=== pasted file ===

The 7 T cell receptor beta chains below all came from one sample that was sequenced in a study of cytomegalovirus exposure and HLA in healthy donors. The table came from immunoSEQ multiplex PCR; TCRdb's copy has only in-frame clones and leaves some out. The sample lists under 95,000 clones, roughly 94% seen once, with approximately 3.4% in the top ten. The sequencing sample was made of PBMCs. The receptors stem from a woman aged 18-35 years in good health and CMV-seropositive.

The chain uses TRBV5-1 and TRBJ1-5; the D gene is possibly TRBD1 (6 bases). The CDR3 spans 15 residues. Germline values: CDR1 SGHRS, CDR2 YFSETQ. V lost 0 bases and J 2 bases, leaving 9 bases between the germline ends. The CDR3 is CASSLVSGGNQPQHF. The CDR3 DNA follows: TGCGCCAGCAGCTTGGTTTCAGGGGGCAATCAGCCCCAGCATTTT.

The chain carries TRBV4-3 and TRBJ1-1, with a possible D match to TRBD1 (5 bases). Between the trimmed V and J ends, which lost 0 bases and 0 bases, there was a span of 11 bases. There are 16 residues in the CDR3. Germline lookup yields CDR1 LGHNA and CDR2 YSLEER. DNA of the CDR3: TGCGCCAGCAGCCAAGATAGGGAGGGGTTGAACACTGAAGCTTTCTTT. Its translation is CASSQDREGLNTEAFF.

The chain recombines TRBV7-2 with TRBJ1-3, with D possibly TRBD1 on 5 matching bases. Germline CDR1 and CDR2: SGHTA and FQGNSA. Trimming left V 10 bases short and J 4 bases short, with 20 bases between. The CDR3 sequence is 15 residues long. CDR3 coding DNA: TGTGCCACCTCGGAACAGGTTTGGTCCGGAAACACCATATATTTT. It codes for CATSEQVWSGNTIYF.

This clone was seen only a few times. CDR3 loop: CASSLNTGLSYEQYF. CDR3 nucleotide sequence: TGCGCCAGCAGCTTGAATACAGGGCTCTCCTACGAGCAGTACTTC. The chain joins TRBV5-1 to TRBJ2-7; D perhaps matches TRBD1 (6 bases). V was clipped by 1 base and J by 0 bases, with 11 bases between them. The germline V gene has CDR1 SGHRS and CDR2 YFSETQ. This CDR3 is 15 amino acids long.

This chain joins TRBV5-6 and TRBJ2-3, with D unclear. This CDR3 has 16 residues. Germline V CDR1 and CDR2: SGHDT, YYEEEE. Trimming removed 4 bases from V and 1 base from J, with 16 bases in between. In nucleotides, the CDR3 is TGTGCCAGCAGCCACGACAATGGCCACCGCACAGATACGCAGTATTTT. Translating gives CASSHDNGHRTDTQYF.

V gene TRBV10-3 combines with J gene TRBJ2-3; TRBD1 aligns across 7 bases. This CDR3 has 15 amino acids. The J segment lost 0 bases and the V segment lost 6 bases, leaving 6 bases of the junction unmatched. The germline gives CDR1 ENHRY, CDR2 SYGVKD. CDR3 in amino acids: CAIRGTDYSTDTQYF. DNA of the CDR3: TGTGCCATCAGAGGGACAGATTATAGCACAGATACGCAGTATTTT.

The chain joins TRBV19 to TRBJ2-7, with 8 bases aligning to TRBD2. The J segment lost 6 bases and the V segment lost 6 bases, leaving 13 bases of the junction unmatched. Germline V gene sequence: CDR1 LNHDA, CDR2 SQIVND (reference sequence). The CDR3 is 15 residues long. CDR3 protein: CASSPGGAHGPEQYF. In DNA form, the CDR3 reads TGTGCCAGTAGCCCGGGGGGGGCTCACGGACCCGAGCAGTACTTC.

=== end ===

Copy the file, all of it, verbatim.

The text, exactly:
The 7 T cell receptor beta chains below all came from one sample that was sequenced in a study of cytomegalovirus exposure and HLA in healthy donors. The table came from immunoSEQ multiplex PCR; TCRdb's copy has only in-frame clones and leaves some out. The sample lists under 95,000 clones, roughly 94% seen once, with approximately 3.4% in the top ten. The sequencing sample was made of PBMCs. The receptors stem from a woman aged 18-35 years in good health and CMV-seropositive.

The chain uses TRBV5-1 and TRBJ1-5; the D gene is possibly TRBD1 (6 bases). The CDR3 spans 15 residues. Germline values: CDR1 SGHRS, CDR2 YFSETQ. V lost 0 bases and J 2 bases, leaving 9 bases between the germline ends. The CDR3 is CASSLVSGGNQPQHF. The CDR3 DNA follows: TGCGCCAGCAGCTTGGTTTCAGGGGGCAATCAGCCCCAGCATTTT.

The chain carries TRBV4-3 and TRBJ1-1, with a possible D match to TRBD1 (5 bases). Between the trimmed V and J ends, which lost 0 bases and 0 bases, there was a span of 11 bases. There are 16 residues in the CDR3. Germline lookup yields CDR1 LGHNA and CDR2 YSLEER. DNA of the CDR3: TGCGCCAGCAGCCAAGATAGGGAGGGGTTGAACACTGAAGCTTTCTTT. Its translation is CASSQDREGLNTEAFF.

The chain recombines TRBV7-2 with TRBJ1-3, with D possibly TRBD1 on 5 matching bases. Germline CDR1 and CDR2: SGHTA and FQGNSA. Trimming left V 10 bases short and J 4 bases short, with 20 bases between. The CDR3 sequence is 15 residues long. CDR3 coding DNA: TGTGCCACCTCGGAACAGGTTTGGTCCGGAAACACCATATATTTT. It codes for CATSEQVWSGNTIYF.

This clone was seen only a few times. CDR3 loop: CASSLNTGLSYEQYF. CDR3 nucleotide sequence: TGCGCCAGCAGCTTGAATACAGGGCTCTCCTACGAGCAGTACTTC. The chain joins TRBV5-1 to TRBJ2-7; D perhaps matches TRBD1 (6 bases). V was clipped by 1 base and J by 0 bases, with 11 bases between them. The germline V gene has CDR1 SGHRS and CDR2 YFSETQ. This CDR3 is 15 amino acids long.

This chain joins TRBV5-6 and TRBJ2-3, with D unclear. This CDR3 has 16 residues. Germline V CDR1 and CDR2: SGHDT, YYEEEE. Trimming removed 4 bases from V and 1 base from J, with 16 bases in between. In nucleotides, the CDR3 is TGTGCCAGCAGCCACGACAATGGCCACCGCACAGATACGCAGTATTTT. Translating gives CASSHDNGHRTDTQYF.

V gene TRBV10-3 combines with J gene TRBJ2-3; TRBD1 aligns across 7 bases. This CDR3 has 15 amino acids. The J segment lost 0 bases and the V segment lost 6 bases, leaving 6 bases of the junction unmatched. The germline gives CDR1 ENHRY, CDR2 SYGVKD. CDR3 in amino acids: CAIRGTDYSTDTQYF. DNA of the CDR3: TGTGCCATCAGAGGGACAGATTATAGCACAGATACGCAGTATTTT.

The chain joins TRBV19 to TRBJ2-7, with 8 bases aligning to TRBD2. The J segment lost 6 bases and the V segment lost 6 bases, leaving 13 bases of the junction unmatched. Germline V gene sequence: CDR1 LNHDA, CDR2 SQIVND (reference sequence). The CDR3 is 15 residues long. CDR3 protein: CASSPGGAHGPEQYF. In DNA form, the CDR3 reads TGTGCCAGTAGCCCGGGGGGGGCTCACGGACCCGAGCAGTACTTC.